Who doesn’t want a little balance? So in this ‘teaching’ week, when I’m trying to maintain a balance and ‘enjoy the journey’ I’ll use food and yoga to maintain this awareness. Did I mention the kids pottery week’s begin with a 45 min yoga class? Our studio motto is “Get Centered” and so I carry this theme out for the kids with a fun and interactive movement practice that sets the stage for fantastic clay play! Is it clear yet that I design ALL my classes around the things I personally love? Enjoy your weekend everyone!

Zucchini Pasta & Marinated Tofu

I know a lot of people are 'afraid of' or 'don't like' tofu, well, my response to those things is 'you just havn't had it prepared the right way!' Here is a quick and easy way to prep and cook tofu that never fails. It's not slimy or squishy at all! It's delicious so give it another try!!!!

Serves 2


2 zucchini (preferably organic so you can leave on the skins)

1 package of extra firm tofu drained and pressed (this will make more than 2 servings

2 shallots thinly sliced

½ red pepper diced

1 Tbl capers

1-2Tbl Garlic Infused Olive Oil (or your favorite oil of choice)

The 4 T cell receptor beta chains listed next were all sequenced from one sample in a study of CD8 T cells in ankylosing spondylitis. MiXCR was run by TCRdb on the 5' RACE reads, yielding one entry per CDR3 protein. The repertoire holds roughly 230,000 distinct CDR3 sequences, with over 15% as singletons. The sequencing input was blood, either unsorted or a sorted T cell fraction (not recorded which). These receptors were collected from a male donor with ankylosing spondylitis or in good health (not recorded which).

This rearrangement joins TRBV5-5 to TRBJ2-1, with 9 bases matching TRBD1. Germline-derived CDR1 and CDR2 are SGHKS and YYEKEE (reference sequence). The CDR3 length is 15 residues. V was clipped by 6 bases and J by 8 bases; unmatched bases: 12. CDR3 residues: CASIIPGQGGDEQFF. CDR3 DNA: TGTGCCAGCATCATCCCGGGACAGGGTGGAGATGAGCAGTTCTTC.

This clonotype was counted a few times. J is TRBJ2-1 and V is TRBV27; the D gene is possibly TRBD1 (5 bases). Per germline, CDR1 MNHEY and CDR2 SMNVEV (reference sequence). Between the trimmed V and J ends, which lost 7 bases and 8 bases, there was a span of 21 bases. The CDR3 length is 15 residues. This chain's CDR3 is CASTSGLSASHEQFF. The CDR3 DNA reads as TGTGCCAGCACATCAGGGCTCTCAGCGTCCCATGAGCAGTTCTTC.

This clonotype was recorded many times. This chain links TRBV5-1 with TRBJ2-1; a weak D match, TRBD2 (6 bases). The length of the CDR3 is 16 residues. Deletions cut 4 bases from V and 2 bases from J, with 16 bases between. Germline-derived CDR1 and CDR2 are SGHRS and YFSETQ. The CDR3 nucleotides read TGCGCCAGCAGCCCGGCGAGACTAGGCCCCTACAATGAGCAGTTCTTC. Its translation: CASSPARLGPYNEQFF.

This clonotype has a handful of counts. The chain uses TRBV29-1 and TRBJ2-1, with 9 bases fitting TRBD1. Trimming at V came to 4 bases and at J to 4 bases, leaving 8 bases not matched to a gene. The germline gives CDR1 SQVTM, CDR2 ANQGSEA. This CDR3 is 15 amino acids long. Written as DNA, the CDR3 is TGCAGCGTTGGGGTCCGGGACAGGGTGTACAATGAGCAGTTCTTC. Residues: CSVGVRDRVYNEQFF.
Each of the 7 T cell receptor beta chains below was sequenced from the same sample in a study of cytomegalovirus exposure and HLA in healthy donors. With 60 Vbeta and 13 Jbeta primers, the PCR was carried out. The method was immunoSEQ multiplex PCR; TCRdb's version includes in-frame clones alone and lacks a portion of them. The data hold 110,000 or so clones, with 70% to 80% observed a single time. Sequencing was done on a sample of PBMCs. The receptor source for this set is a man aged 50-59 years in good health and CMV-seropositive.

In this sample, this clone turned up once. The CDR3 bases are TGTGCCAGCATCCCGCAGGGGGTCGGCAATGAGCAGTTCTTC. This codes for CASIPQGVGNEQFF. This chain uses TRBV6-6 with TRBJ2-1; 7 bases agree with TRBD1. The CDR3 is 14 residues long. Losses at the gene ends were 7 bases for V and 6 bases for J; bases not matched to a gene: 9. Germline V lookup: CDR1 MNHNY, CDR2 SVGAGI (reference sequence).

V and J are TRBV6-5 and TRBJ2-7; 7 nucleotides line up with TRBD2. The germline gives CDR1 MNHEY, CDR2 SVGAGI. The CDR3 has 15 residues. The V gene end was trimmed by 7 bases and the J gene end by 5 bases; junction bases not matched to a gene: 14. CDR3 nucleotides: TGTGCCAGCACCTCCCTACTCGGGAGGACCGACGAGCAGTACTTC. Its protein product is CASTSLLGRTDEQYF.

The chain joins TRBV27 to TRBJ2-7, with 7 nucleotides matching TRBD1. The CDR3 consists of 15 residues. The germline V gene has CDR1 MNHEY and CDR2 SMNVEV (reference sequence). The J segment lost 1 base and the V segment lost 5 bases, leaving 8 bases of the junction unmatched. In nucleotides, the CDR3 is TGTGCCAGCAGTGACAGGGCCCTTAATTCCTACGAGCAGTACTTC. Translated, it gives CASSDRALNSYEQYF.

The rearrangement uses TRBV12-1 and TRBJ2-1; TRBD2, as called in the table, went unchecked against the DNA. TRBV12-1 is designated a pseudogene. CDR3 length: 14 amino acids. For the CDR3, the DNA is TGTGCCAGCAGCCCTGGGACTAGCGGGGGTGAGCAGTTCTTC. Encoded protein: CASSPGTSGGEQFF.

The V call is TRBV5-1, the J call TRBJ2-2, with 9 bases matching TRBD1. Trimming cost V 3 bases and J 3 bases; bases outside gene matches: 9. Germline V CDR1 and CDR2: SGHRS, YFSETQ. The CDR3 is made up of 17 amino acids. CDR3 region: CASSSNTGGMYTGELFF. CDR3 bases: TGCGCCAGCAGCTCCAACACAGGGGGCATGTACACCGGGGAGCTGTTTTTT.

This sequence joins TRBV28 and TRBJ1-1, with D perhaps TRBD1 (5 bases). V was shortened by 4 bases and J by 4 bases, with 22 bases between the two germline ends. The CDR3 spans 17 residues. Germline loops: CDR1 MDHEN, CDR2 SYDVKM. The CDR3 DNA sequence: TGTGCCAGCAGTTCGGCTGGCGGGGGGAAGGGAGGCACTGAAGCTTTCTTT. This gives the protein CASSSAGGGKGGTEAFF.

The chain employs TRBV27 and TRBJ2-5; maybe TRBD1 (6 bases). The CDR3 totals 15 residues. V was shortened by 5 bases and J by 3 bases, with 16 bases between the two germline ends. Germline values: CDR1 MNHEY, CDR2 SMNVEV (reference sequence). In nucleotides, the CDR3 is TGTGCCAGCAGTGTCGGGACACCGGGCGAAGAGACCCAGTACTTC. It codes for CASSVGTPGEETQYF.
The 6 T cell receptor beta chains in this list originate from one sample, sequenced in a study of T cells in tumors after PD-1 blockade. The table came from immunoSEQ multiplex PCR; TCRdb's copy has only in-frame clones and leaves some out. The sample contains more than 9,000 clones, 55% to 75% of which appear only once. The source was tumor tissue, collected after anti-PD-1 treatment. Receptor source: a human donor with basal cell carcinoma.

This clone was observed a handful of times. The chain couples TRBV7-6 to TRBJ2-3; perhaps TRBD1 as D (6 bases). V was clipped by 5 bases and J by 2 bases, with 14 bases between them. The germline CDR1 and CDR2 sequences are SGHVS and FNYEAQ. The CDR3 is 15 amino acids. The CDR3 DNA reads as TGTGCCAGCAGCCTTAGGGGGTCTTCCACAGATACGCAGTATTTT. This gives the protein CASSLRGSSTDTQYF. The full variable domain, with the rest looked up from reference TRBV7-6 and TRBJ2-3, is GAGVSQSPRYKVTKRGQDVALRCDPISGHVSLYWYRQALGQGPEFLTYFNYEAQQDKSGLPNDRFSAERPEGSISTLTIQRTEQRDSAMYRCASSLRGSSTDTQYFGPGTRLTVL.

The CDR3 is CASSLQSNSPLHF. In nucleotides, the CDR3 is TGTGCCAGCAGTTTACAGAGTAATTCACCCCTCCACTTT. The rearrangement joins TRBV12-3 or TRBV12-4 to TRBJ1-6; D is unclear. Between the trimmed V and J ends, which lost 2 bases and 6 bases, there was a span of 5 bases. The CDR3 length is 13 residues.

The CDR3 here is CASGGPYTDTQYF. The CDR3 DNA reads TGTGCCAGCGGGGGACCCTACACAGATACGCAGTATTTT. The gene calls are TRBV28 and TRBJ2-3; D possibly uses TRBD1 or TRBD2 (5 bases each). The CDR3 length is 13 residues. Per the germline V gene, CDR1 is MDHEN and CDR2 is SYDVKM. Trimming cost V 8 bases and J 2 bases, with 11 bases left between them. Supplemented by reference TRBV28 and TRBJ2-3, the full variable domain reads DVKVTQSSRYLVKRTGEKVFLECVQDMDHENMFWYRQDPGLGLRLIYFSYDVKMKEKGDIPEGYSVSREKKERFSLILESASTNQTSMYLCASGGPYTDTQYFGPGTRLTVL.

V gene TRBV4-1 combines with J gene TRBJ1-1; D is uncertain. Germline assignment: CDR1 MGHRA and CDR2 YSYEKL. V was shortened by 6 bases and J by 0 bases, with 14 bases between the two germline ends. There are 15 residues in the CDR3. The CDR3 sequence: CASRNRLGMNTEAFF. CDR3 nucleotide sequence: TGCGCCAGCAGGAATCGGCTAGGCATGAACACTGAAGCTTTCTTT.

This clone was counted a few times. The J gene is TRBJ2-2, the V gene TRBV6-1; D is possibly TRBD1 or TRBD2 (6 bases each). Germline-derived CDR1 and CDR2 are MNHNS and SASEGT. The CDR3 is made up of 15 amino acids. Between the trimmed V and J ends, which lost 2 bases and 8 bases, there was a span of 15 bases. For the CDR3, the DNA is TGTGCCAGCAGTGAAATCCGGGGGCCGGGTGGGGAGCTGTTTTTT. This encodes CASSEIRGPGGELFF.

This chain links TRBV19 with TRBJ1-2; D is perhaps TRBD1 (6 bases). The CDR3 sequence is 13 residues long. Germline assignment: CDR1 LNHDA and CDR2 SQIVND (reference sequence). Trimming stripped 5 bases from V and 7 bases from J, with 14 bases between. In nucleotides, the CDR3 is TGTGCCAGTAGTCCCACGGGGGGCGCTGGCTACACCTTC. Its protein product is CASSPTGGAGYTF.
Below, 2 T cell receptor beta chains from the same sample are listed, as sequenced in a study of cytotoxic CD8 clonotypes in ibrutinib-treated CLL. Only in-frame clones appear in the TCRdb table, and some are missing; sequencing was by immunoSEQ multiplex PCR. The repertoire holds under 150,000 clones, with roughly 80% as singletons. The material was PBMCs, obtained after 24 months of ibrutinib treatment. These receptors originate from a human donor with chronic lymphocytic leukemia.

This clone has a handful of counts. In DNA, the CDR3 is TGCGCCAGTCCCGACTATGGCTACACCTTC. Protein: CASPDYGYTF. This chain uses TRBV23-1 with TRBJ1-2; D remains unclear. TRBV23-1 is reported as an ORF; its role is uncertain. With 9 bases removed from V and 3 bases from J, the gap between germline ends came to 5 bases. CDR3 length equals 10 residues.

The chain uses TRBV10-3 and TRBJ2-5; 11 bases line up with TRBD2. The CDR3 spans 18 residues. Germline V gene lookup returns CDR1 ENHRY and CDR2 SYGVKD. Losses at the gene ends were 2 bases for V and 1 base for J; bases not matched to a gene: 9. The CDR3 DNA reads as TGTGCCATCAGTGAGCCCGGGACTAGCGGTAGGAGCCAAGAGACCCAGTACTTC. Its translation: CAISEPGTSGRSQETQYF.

2 Tbl chopped pecans

1 sprig fresh basil

1/8 cup Tamari or soy free alternative

1/8 cup Lime Juice

1 Tbl maple syrup

1/2 tsp smoked paprika

salt & pepper to taste

tofu prep Place the tofu in a shallow baking dish and coat with 2/3 of the marinade and refrigerate. When you are ready to cook, pour on the rest of the marinade.

You can use paper towels in a pinch to press tofu. Layer it and then use a heavy cutting board on top and let it sit for 10 min or so to press out the water.

This is delicious hot or cold in salads or stir fry, a quick snack or sliced over brown rice. Make the Tofu Marinade: Wisk Tamari, Lime Juice, Maple Syrup, paprika in a small bowl and set aside. Slice the tofu into ¼ rectangles and lay them in a shallow baking dish, pour over the marinade, refrigerate for at least 1 hr or overnight. Bake at 400 flipping every 20 min or so, for approx. 1 hr or until tofu has browned and shrunk up. Set Aside to cool.

This is delicious hot or cold in salads or stir fry, a quick snack or sliced over brown rice.

Thinly slice or spiralize your zucchini to make noodles. Assemble the veggies (leave the pecans and oil to the very last moment before serving) When ready to serve drizzle olive oil and toss in pecans. Slice the tofu or serve as slabs over the noodles.